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Author Topic: El-Hazard names analysis  (Read 1964 times)
ohkiyi
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« Reply #15 on: February 08, 2005, 07:30:47 AM »

Shayla is an Irish name.  the conotation of why it is repeted twice is beyond me but her name in the irish language refers to Shelia which is from the old Celtic, Sile, of which is derived from the Latin Vulgate Cecilia...which means "blind".  I also heard from a friend of mine that the derivitive of Shayla in some circles of Irish legend means to have a great passion for something...a firey heart... ;D
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« Reply #16 on: February 09, 2005, 07:40:05 PM »

Quote

Pan (bread) comes from the portuguese word pćo (also bread). As far as arigato is concerned, I don't think it has a portuguese relation (as far as I can see  ^^; ) because "Thank you" in portuguese is Obrigado....


Drop the b, harden the d and ya got Origa(t)o. :D  Sounds close.

Could have been the way the japanese prnounced it over time, after hearing it for a while. Unless arigato isnt portugese in nature to begin with ^.^;
« Last Edit: February 09, 2005, 07:41:54 PM by theravenisunskill » Logged
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« Reply #17 on: February 20, 2005, 09:03:48 PM »

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So, in summary, Shera-Shera could be mountain tiger or tiger relative or mountain relative... :) Ok... Maybe I went too far with this....  ^^;

Brings to mind a certain red-headed tiger-girl from the mountains of China who appears in the Fairy Gods digital novel series.  ^^;
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« Reply #18 on: November 23, 2005, 08:40:41 AM »

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Brings to mind a certain red-headed tiger-girl from the mountains of China who appears in the Fairy Gods digital novel series. ^^;


Almost a year later....  ^^;

Fairy Gods digital novel series? Never heard of it... What is it?
You're not talking about the game called "Le Roman de la Rene ą Gertruds", which is from the same author of the El-Hazard series, are you?
Here's and image of the artbook (I only have the artbook and not the game itself...  :bawl )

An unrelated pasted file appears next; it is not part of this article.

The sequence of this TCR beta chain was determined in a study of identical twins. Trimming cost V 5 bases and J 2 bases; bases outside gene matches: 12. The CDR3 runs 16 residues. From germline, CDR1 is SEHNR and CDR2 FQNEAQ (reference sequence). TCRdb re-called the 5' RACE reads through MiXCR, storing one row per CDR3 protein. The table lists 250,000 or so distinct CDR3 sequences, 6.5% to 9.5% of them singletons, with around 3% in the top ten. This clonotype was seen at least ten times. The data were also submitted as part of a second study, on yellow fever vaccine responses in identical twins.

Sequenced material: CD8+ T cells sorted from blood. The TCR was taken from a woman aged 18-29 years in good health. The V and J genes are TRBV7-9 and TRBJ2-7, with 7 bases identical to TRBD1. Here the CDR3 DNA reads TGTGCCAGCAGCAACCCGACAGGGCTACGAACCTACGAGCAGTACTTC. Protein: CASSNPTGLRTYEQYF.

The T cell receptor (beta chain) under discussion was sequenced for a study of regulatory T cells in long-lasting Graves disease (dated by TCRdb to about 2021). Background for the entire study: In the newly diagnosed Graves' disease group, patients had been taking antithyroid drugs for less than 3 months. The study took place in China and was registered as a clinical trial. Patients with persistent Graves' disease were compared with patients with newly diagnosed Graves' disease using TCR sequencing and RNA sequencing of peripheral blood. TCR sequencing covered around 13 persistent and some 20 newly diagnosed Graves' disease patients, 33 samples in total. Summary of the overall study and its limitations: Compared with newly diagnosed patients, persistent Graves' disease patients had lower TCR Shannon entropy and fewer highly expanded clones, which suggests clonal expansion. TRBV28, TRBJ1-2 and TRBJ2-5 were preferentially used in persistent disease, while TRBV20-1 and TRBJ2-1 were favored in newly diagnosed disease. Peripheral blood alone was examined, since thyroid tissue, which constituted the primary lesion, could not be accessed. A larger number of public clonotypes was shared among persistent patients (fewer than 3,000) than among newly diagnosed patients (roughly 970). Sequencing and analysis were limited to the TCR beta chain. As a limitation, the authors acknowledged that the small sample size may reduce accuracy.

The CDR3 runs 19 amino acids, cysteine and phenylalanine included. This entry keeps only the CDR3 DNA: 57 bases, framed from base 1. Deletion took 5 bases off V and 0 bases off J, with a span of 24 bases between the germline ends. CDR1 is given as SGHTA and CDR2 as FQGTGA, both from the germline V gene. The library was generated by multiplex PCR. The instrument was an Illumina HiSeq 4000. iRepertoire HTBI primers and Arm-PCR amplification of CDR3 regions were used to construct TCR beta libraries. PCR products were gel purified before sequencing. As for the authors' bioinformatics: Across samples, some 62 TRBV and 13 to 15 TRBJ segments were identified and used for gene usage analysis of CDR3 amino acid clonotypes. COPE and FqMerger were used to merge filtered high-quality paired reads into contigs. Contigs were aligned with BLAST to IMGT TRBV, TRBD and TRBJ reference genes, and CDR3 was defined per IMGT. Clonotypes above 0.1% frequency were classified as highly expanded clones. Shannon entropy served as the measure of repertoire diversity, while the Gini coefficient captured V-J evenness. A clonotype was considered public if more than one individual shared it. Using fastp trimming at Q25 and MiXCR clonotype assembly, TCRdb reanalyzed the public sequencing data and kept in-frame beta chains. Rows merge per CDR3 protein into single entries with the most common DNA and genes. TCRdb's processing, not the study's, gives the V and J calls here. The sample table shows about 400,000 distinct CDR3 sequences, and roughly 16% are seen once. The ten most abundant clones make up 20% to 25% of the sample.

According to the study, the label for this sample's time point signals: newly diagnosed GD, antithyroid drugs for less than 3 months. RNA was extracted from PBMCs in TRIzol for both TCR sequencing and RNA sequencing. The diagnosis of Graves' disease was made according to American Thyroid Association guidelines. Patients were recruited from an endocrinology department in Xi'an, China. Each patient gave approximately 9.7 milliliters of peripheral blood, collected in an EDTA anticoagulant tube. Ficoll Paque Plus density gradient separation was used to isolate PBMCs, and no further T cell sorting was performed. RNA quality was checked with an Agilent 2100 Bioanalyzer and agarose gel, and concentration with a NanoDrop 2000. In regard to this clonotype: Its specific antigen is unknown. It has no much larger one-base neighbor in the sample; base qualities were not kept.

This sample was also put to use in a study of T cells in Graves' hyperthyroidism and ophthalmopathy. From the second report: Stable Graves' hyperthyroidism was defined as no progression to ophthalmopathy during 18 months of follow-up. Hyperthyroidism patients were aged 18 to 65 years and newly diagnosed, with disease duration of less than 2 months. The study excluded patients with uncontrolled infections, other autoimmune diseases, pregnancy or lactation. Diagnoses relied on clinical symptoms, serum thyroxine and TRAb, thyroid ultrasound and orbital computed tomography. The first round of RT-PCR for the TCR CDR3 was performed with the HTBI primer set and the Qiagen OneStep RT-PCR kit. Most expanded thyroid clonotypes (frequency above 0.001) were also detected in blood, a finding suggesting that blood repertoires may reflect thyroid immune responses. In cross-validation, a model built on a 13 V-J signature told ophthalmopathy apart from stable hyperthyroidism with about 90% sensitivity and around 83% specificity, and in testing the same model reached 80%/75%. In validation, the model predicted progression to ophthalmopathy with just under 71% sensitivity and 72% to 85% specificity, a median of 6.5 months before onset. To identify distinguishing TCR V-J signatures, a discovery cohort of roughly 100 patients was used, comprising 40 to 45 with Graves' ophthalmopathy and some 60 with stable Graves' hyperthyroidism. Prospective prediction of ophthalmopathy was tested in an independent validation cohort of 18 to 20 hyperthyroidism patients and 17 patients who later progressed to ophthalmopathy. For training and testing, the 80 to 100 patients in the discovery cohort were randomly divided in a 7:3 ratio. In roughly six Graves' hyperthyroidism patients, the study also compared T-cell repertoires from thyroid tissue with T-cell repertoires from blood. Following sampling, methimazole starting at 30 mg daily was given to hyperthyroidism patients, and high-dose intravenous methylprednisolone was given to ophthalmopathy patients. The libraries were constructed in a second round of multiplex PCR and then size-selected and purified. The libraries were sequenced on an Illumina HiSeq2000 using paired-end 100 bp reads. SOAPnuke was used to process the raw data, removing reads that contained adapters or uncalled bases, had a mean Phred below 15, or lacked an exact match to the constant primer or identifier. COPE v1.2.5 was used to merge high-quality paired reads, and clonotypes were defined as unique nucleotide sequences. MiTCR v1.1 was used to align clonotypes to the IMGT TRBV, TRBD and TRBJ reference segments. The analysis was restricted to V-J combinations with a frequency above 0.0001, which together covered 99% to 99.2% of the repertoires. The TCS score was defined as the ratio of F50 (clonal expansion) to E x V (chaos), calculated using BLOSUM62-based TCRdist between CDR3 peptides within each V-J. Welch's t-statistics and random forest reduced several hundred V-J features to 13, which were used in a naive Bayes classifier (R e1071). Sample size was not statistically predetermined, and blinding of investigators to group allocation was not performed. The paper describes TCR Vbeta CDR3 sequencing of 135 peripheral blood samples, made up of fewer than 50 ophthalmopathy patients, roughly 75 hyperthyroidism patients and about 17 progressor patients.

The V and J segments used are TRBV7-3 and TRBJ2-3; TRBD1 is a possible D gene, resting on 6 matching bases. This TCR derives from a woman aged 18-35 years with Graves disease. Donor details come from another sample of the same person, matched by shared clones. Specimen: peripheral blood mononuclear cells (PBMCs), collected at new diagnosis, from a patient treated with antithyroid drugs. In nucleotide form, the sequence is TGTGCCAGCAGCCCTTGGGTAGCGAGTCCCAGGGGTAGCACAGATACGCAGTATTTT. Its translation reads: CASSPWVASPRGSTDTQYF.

« Last Edit: November 23, 2005, 08:41:20 AM by ice_eyeg » Logged

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« Reply #19 on: November 24, 2005, 12:53:31 AM »

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Fairy Gods digital novel series? Never heard of it... What is it?

By Milky House. Elf girls and battle mah jong! (Warning, links are not work-friendly)

Legend of Fairies

Fairy Nights
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Mysthe
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« Reply #20 on: October 31, 2007, 09:47:46 AM »

   I'm really really sorry to write in such an old post, but I have just discovered El Hazard last month so...
 I am currently studying classic japanese and I cannot let someone tells that "aligato" comes from portuguese. It was already attested during the Heian period (8th to 10th century) where no Portuguese never put a foot on any japanese island. I can if you want explain you precisely where it comes from. Oh and "pan" comes from the french word "pain". Hum absolutely out of question.
 And I was really surprised too to see the name of the Demon god spelled "Ifurita", whereas it should be "Ifrita" or "Efreeta" if you want. Japanese isn't a language where you can put 2 consonants without a vowel between them (except for the n). So when Japaneses impots foreign words that do so (in this case, the word "ifrit"), they use the vowel "u", which is deaf. In this way, the vowel isn't prononced and you can have artificially 2 consonnants put together.